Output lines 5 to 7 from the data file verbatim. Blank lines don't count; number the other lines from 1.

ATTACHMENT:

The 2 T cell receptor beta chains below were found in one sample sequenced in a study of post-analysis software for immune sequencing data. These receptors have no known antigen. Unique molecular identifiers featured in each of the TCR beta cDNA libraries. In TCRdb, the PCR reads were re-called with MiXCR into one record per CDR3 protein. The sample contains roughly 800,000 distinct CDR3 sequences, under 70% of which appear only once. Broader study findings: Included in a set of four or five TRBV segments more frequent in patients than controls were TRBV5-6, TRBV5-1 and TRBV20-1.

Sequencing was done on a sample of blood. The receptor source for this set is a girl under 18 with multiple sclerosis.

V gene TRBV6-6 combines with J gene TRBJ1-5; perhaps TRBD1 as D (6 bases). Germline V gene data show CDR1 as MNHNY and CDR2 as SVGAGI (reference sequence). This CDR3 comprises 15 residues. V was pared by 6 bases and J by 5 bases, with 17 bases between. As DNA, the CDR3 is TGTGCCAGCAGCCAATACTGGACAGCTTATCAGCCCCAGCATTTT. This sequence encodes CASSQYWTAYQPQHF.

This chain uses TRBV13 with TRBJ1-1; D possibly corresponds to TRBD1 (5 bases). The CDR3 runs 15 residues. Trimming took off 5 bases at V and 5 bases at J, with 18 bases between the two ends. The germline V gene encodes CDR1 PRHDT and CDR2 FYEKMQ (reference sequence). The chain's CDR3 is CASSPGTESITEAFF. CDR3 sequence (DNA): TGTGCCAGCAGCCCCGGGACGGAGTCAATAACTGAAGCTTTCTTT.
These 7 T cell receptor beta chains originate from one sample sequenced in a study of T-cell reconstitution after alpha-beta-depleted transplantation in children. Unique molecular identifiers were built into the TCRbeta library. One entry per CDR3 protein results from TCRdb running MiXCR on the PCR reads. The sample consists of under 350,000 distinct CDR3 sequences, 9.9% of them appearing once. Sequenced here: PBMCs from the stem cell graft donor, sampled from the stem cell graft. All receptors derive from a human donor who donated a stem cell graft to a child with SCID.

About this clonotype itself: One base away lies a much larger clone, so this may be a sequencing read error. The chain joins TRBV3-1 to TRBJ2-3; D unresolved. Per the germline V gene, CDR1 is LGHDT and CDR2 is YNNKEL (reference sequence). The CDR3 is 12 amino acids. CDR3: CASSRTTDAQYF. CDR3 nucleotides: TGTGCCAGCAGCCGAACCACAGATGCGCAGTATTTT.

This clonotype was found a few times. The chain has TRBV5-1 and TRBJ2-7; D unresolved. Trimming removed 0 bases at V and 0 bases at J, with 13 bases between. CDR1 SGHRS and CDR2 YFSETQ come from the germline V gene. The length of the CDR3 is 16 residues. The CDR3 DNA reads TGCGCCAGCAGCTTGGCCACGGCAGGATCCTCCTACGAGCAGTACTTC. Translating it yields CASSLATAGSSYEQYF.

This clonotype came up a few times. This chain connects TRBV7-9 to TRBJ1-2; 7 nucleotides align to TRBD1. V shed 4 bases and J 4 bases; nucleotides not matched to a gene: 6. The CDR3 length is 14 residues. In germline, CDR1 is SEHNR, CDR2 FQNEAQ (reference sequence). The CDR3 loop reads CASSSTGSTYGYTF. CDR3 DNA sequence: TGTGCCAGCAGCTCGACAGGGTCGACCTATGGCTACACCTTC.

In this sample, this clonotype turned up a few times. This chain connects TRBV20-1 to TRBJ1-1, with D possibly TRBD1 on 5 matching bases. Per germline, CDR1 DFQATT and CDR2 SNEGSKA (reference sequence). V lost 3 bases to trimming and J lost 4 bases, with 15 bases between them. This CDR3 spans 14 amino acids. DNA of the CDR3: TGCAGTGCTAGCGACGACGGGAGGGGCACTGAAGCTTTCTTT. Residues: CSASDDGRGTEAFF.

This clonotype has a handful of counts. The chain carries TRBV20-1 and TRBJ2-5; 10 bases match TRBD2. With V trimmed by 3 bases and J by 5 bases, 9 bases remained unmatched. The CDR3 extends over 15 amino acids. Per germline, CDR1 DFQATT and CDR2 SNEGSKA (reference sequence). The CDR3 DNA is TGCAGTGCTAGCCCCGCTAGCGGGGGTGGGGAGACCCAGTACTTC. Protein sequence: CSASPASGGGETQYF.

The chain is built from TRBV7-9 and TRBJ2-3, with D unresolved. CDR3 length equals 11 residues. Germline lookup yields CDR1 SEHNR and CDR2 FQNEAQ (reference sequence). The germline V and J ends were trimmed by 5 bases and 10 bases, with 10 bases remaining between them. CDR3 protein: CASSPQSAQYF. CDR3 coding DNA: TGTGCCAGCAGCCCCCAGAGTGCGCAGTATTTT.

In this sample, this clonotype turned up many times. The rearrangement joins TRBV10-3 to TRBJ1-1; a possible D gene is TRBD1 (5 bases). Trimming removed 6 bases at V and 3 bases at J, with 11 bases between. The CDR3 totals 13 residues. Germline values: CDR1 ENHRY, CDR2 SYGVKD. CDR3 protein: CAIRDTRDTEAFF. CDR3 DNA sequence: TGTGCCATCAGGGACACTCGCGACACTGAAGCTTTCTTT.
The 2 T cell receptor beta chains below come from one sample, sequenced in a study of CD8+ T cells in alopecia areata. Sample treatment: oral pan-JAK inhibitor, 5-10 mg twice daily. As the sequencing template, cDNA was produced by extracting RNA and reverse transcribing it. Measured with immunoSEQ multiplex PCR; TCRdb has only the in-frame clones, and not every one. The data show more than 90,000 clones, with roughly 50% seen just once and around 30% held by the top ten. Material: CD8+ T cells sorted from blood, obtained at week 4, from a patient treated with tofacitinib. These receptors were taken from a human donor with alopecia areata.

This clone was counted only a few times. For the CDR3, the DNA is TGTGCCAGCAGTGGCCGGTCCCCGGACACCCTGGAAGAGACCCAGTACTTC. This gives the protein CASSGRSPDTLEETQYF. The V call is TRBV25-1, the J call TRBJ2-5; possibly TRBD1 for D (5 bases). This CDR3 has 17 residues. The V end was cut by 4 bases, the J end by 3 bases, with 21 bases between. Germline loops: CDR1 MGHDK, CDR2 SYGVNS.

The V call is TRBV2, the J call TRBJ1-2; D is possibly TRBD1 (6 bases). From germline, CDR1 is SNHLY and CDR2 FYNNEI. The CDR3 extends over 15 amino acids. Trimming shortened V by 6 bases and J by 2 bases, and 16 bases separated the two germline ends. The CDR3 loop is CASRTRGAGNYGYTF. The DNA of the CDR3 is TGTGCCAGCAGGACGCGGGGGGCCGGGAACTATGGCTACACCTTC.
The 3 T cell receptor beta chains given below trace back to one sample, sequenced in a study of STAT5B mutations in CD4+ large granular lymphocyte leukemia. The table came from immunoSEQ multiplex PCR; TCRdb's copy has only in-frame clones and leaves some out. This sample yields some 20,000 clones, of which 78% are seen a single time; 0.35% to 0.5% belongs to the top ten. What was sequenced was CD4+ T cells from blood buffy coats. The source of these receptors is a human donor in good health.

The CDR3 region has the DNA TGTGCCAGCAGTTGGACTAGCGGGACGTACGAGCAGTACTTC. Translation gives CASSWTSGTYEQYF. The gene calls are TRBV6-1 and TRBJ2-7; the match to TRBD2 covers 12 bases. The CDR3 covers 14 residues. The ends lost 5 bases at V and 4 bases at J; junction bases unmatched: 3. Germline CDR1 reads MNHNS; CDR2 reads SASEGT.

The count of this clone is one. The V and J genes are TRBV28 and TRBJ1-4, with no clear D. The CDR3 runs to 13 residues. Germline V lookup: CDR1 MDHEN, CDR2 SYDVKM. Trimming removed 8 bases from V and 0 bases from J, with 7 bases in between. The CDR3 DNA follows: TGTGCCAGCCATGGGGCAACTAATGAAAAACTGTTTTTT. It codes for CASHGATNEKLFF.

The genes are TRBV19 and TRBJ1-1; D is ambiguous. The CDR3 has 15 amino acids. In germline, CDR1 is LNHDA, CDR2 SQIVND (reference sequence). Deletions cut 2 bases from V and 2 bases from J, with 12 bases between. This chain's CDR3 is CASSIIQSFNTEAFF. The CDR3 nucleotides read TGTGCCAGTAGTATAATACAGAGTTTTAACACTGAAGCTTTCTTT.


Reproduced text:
These 7 T cell receptor beta chains originate from one sample sequenced in a study of T-cell reconstitution after alpha-beta-depleted transplantation in children. Unique molecular identifiers were built into the TCRbeta library. One entry per CDR3 protein results from TCRdb running MiXCR on the PCR reads. The sample consists of under 350,000 distinct CDR3 sequences, 9.9% of them appearing once. Sequenced here: PBMCs from the stem cell graft donor, sampled from the stem cell graft. All receptors derive from a human donor who donated a stem cell graft to a child with SCID.

About this clonotype itself: One base away lies a much larger clone, so this may be a sequencing read error. The chain joins TRBV3-1 to TRBJ2-3; D unresolved. Per the germline V gene, CDR1 is LGHDT and CDR2 is YNNKEL (reference sequence). The CDR3 is 12 amino acids. CDR3: CASSRTTDAQYF. CDR3 nucleotides: TGTGCCAGCAGCCGAACCACAGATGCGCAGTATTTT.

This clonotype was found a few times. The chain has TRBV5-1 and TRBJ2-7; D unresolved. Trimming removed 0 bases at V and 0 bases at J, with 13 bases between. CDR1 SGHRS and CDR2 YFSETQ come from the germline V gene. The length of the CDR3 is 16 residues. The CDR3 DNA reads TGCGCCAGCAGCTTGGCCACGGCAGGATCCTCCTACGAGCAGTACTTC. Translating it yields CASSLATAGSSYEQYF.